Think back to the days when you would spend hours outside on your favorite swing listening to the birds and playing with your friends. Hours went by until the dinner bell rang or your mother called you in for a meal. Gone are the days of making up your own play spaces. They are now replaced with more modern and safe equipment. But not every child has the opportunity to climb and swing. Children with disabilities and physical limitations often require playground equipment that has been modified to fit their size or muscular structure, is lower to the ground and can accommodate a wheelchair with ramps and different climbing ladders. Though more children are diagnosed with special physical needs, adaptive playgrounds that can accommodate many children are lacking.
In Danbury, there are no schools with adaptive playgrounds that can have many children using them at once. There are playgrounds with one or two pieces of equipment for children with special needs. This is the case at Pembroke School on Route 37 in Danbury. Pembroke School has over 350 students and 24 percent of its student population has special needs. Currently, in the playground at the school, there is one adaptive swing for children with physical limitations but the playground has drainage issues, which often prevents the students from accessing it.
Principal Dr. Sharon Epple and special education teacher Leigh Viviano are devoting their time to spearheading a campaign for a new playground that will enable multiple children with special needs to use different structures they can access. The area of the playground will be ADA (Americans with Disabilities Act) compliant with regard to wheelchairs, height of equipment and spacing to allow children with disabilities the opportunity to experience a swing, climbing ladder or slide. Music boards, wheelchair-accessible sandboxes, climbing structures and slides will be the highlight of any child’s experience.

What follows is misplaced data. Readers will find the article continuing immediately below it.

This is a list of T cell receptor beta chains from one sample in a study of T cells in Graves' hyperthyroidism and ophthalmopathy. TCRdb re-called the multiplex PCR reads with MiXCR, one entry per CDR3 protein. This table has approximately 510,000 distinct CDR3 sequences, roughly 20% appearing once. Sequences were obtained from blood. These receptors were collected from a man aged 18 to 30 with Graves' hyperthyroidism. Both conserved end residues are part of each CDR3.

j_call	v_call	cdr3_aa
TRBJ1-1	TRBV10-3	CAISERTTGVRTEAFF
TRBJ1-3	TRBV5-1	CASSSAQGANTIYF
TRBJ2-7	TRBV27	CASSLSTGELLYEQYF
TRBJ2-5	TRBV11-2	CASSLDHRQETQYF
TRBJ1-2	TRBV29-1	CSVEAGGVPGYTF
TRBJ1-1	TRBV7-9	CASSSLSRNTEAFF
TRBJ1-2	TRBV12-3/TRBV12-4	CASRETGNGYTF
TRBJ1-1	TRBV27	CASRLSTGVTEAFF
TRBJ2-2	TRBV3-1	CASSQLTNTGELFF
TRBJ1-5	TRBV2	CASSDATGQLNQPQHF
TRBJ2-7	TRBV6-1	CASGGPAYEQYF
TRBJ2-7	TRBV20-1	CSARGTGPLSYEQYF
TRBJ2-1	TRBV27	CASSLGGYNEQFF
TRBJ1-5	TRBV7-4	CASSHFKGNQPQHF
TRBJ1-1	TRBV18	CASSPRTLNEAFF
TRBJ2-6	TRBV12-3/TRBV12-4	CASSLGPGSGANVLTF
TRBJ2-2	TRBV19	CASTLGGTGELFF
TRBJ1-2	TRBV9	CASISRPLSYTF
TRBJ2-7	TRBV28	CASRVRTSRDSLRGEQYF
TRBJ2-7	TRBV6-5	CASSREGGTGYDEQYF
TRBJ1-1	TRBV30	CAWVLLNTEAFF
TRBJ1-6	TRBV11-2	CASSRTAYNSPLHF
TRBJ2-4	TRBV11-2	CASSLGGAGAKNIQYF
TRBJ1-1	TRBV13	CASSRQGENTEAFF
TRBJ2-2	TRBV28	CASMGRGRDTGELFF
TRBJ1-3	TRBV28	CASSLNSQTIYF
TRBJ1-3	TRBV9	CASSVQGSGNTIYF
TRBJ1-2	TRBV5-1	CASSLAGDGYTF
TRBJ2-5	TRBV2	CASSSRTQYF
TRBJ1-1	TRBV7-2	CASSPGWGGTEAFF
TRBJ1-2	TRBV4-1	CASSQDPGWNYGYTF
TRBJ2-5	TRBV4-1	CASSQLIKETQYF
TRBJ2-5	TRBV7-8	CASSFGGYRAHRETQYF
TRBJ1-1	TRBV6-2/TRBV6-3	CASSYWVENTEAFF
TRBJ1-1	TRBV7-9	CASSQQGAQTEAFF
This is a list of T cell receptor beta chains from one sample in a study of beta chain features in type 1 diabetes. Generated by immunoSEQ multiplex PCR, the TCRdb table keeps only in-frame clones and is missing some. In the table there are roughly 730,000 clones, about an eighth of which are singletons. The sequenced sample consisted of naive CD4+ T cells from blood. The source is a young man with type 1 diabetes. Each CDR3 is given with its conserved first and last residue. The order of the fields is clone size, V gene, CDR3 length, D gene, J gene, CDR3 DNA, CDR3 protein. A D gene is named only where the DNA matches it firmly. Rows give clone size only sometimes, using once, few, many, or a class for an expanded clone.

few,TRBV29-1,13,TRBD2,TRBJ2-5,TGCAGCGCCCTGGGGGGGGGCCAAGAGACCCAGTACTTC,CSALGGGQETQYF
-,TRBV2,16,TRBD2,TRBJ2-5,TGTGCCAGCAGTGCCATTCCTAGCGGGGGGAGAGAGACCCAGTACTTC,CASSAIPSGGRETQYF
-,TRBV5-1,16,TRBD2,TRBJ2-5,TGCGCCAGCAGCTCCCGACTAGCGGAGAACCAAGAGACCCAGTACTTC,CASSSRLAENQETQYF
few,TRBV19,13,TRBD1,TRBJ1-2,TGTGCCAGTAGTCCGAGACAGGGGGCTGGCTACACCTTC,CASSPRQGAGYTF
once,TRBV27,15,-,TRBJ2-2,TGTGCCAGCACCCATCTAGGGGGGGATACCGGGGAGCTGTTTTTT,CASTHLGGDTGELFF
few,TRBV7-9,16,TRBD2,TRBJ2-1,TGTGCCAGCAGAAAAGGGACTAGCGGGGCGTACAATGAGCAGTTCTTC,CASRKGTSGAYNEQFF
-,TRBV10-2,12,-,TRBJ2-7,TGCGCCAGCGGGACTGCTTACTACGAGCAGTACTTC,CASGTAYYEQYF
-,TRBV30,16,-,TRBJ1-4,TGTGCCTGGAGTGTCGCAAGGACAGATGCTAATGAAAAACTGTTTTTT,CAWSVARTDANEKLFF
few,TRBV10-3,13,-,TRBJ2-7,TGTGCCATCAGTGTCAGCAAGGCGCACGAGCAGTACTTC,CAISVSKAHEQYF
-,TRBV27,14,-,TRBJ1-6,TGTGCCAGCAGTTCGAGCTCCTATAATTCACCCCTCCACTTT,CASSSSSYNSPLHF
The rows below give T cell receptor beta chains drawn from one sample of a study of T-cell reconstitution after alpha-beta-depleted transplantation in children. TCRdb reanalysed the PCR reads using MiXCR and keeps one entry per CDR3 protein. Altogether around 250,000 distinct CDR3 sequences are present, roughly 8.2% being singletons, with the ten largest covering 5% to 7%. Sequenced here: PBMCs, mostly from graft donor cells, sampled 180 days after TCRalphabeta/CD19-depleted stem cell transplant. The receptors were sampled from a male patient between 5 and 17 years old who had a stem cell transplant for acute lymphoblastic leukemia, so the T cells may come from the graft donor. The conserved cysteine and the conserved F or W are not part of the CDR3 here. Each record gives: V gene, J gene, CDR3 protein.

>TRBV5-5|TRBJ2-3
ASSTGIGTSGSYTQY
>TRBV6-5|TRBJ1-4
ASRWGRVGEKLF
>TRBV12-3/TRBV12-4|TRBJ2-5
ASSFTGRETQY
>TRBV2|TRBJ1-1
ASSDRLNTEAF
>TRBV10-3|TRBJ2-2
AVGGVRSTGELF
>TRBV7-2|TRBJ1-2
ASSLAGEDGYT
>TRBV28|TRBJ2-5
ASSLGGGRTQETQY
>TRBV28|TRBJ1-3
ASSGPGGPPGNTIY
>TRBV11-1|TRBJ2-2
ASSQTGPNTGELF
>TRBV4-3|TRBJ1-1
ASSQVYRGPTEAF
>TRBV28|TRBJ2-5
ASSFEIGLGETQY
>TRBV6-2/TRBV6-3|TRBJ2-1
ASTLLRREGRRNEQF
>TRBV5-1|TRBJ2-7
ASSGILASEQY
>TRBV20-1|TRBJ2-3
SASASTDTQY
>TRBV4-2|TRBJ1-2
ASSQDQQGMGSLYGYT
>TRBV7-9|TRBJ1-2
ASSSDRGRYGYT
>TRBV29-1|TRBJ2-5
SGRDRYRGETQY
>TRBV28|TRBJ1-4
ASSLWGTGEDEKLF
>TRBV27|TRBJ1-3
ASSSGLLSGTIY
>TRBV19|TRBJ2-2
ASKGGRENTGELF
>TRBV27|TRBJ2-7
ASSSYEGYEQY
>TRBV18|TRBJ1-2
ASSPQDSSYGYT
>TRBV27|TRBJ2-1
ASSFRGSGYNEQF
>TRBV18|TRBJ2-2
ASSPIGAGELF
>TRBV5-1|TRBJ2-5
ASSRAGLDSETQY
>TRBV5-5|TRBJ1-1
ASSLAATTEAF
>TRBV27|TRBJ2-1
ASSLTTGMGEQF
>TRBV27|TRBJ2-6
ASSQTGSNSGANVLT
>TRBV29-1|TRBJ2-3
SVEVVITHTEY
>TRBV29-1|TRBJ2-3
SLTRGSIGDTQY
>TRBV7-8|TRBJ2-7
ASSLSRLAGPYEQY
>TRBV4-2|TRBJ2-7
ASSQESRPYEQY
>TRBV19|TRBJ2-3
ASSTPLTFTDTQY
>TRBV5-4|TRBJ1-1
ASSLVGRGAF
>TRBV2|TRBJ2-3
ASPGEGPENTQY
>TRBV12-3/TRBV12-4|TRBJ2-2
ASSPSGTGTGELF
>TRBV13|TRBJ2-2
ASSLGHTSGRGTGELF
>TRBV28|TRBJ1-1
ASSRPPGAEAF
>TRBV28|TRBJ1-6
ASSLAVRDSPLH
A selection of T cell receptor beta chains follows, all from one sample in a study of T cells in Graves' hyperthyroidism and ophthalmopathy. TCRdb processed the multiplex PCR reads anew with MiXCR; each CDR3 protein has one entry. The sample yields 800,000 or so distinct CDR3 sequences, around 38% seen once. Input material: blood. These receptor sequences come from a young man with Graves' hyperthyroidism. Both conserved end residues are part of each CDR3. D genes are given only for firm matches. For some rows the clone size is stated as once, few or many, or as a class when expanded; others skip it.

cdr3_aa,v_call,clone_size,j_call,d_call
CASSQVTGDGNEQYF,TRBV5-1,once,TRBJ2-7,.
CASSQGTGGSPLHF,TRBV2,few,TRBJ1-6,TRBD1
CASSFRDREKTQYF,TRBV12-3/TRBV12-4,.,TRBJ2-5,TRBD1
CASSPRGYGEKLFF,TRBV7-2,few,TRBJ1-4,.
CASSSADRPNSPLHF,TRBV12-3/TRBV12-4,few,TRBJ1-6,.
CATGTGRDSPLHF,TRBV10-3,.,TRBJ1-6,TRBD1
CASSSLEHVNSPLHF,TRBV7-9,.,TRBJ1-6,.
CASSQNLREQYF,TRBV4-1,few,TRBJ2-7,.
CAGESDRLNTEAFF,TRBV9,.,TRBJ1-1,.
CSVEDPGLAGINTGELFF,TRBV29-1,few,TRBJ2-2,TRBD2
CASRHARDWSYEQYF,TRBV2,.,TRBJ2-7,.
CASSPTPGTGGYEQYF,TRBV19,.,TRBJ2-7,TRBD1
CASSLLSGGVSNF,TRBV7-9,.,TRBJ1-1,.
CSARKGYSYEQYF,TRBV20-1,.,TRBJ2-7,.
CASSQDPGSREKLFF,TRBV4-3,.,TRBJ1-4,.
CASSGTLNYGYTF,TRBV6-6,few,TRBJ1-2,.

Playgrounds are costly; however, to see the enjoyment in every child’s face and the sense of accomplishment from climbing is exceptional. Fresh air, learning to play with others and having the same opportunities as others is only reasonable for children with disabilities. Not only will the school be able to use the playground during the day, families will be able to use it during evenings, summertime and weekends. Pembroke School and its PTO are working on raising $150,000 to build the playground. This estimate includes the design, taking down the old one, ground improvements and constructing the new playground. Help our children of Danbury by sharing Pembroke’s School dream that all children can play together by making a donation to the playground fund. Visit http://www.thepembrokeplayground.com/ to see pictures of the new playground and to make your donation today.
Anne E. Mead, Ed. D., is the administrator for the Early Childhood Education and Extended Learning Programs of the Danbury Public Schools. If you have any questions, please feel free to contact her at 203-830-6508 or email@example.com.